Method 3: Use Interlibrary Loan. See box below.
You'll need to set up an account the first time you use it and log in subsequently.
Once you have an account, either go directly to Tipasa and manually enter the information, or, if you're using a database, look for a shortcut link to automatically fill out the form, like this:
Allow at least a week for the article to come. If your article is delivered in electronic format, you'll receive an email with a link to follow as soon as it's arrived. If it's delivered in paper, you'll receive it right in your campus mailbox.
Use Primo to find resources on your topic at Collins Library and beyond. Request books held by Summit libraries for delivery to Collins Library within 3-5 business days.
Tip: You can limit your results by format, date, and language.
Suggested Search Terms:
A good starting point for academic work is one or more of the many database available through the library's website. Databases provide access and content to sources that are generally not available on the open web through a general search engine like Google.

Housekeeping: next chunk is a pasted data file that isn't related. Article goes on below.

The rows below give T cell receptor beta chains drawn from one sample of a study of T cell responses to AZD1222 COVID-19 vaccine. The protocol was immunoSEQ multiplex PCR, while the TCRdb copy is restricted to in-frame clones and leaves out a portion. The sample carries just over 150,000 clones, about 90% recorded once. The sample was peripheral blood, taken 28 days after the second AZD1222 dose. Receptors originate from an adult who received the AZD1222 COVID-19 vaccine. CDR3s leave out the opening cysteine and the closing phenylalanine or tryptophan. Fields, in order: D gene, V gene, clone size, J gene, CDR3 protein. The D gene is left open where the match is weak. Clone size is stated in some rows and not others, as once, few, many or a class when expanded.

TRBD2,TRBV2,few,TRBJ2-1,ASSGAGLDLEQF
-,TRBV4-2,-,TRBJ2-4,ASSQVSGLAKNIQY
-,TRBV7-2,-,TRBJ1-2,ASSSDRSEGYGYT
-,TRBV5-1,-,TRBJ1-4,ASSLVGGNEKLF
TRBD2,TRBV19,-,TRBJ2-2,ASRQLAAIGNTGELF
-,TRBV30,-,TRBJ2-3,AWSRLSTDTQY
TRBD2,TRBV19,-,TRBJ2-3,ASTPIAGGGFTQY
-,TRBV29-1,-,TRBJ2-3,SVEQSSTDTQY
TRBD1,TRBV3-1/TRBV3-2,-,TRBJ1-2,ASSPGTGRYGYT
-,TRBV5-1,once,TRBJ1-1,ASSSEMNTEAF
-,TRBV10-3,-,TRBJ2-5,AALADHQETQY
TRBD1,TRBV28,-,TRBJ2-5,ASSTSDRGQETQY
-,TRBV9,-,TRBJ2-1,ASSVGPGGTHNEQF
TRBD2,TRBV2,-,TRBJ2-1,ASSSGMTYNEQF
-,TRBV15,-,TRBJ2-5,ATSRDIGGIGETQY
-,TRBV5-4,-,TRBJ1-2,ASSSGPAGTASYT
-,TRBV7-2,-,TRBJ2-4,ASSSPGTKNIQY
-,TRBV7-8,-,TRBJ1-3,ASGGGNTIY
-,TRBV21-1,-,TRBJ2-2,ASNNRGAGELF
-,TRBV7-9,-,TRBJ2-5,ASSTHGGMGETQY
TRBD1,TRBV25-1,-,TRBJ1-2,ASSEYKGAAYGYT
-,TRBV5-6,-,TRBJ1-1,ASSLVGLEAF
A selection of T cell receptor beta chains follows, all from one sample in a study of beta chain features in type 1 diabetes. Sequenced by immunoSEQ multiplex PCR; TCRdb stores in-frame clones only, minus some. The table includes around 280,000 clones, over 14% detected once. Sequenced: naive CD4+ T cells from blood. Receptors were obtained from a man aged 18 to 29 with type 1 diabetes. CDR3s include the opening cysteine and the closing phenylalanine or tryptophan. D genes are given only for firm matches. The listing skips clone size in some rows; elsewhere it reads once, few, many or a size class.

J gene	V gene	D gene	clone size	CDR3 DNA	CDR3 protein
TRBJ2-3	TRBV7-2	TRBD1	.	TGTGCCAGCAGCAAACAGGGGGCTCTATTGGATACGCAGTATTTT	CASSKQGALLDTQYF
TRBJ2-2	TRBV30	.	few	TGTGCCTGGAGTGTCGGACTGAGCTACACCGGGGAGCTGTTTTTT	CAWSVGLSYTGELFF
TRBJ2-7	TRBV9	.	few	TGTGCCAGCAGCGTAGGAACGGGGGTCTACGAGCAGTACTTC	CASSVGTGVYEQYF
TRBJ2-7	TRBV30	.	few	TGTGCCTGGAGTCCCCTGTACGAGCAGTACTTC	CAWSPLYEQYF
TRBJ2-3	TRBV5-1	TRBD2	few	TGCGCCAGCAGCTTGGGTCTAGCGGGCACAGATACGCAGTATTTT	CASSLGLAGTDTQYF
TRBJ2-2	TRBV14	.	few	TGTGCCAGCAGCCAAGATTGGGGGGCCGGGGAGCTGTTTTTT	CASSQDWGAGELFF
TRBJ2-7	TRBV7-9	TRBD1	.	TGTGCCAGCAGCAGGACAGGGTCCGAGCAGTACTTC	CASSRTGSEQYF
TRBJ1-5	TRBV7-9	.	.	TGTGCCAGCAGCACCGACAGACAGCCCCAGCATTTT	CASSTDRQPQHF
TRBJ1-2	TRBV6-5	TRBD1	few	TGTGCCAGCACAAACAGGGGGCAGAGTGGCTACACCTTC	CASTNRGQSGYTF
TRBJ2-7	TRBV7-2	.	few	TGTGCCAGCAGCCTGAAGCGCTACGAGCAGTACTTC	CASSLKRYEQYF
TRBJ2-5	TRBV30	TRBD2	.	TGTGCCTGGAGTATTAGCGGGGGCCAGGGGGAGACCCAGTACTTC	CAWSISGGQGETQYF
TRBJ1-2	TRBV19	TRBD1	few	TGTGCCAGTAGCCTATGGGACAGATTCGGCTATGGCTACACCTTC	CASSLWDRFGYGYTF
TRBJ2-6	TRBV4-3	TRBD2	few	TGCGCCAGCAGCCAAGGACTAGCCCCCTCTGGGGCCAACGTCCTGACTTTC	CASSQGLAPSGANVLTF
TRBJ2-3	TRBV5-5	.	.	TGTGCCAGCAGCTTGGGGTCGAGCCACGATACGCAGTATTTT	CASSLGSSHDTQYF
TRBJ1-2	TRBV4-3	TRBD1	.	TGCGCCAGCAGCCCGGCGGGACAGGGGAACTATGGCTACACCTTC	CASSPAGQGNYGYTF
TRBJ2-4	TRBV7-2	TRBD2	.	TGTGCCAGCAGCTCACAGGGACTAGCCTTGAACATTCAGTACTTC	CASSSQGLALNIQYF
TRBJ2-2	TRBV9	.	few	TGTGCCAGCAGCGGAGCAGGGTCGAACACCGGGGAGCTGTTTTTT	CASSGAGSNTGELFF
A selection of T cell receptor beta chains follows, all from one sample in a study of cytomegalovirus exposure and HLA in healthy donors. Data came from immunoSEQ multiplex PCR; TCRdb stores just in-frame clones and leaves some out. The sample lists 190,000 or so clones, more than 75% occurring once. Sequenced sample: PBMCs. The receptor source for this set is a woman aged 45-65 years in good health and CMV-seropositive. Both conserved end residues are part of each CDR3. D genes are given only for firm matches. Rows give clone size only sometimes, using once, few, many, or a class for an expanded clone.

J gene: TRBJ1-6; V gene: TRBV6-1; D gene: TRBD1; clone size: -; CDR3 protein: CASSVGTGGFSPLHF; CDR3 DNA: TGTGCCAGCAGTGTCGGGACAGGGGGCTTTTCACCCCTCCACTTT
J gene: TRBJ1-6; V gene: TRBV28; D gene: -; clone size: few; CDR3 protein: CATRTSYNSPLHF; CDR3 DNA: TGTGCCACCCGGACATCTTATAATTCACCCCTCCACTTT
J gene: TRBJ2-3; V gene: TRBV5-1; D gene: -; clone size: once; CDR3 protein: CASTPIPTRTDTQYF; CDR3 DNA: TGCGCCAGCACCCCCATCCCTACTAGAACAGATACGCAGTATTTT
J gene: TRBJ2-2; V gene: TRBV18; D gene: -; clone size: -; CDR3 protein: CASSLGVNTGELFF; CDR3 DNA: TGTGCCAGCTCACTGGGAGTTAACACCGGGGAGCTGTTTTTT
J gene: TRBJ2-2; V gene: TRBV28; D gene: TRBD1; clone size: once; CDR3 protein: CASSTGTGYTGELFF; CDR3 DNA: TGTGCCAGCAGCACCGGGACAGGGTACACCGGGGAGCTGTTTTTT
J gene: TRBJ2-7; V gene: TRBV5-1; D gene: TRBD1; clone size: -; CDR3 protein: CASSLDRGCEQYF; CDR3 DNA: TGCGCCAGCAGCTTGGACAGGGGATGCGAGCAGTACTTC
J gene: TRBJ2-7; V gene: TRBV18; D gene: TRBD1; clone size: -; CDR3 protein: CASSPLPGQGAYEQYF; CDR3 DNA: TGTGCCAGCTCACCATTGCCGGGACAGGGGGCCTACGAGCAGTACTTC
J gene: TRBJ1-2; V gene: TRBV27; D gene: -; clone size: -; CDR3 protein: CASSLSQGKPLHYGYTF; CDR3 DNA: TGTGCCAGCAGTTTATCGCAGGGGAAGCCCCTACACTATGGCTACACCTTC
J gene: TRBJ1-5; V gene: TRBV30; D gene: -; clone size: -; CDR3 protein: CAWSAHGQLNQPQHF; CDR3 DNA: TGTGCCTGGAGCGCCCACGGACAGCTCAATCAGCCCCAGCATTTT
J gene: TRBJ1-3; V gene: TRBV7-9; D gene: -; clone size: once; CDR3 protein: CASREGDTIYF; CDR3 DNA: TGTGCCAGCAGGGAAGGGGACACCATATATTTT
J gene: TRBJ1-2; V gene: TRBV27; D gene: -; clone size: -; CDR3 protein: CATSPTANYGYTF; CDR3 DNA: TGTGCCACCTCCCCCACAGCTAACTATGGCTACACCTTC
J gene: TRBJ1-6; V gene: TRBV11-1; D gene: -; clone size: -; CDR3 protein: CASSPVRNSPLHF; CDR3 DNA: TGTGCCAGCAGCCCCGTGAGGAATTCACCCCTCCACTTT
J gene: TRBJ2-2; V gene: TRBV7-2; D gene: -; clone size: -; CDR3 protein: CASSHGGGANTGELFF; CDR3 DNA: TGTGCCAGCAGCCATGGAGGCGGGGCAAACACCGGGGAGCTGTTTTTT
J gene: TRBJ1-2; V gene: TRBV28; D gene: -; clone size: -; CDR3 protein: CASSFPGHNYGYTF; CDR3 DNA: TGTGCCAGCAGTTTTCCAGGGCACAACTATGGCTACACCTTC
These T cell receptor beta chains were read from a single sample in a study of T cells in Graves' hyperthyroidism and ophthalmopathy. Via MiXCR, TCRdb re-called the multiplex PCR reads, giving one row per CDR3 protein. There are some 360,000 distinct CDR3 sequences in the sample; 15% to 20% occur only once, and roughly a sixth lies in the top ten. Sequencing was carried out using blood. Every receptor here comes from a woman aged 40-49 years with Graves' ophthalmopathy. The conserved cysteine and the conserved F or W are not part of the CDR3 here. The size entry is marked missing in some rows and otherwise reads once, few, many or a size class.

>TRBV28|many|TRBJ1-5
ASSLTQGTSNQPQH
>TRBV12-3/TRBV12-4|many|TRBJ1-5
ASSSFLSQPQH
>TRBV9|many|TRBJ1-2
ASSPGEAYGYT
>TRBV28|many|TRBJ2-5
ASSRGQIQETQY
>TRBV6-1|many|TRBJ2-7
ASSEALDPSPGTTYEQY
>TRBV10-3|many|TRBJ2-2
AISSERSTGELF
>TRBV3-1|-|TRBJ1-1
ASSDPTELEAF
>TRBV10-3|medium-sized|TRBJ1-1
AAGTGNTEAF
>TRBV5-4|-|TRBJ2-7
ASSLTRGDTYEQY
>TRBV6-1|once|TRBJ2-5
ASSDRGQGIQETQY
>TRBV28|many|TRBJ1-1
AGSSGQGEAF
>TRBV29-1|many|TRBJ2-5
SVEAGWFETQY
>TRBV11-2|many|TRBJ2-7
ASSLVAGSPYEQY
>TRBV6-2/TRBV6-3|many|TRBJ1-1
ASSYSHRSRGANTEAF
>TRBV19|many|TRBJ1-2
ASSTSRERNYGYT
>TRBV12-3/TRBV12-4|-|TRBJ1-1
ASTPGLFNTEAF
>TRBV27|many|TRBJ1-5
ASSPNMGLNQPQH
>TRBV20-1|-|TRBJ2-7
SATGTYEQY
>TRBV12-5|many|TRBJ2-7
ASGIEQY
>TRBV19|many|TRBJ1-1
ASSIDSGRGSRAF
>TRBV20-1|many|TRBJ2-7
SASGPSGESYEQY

Every database contains only certain types and amounts of information. Which ones you choose depends on your purpose.
Multidisciplinary databases cover a wide variety of subject areas and may include a mix of popular and scholarly sources. They are good resources when you begin your research. Academic Search Premier is an example of a multidisciplinary database.
Subject databases cover a specific discipline and provide the widest range of access to scholarly sources. They are used for in-depth research. International Index to Music Periodicals Full Text, a music database, is an example of a subject database. Which subject databases you search will be determined by who may be writing about your topic. Looking for articles about punk and feminism? In addition to International Index to Music Periodicals Full Text, search the Gender Studies database.
The databases listed below are examples of multidisciplinary finding aids.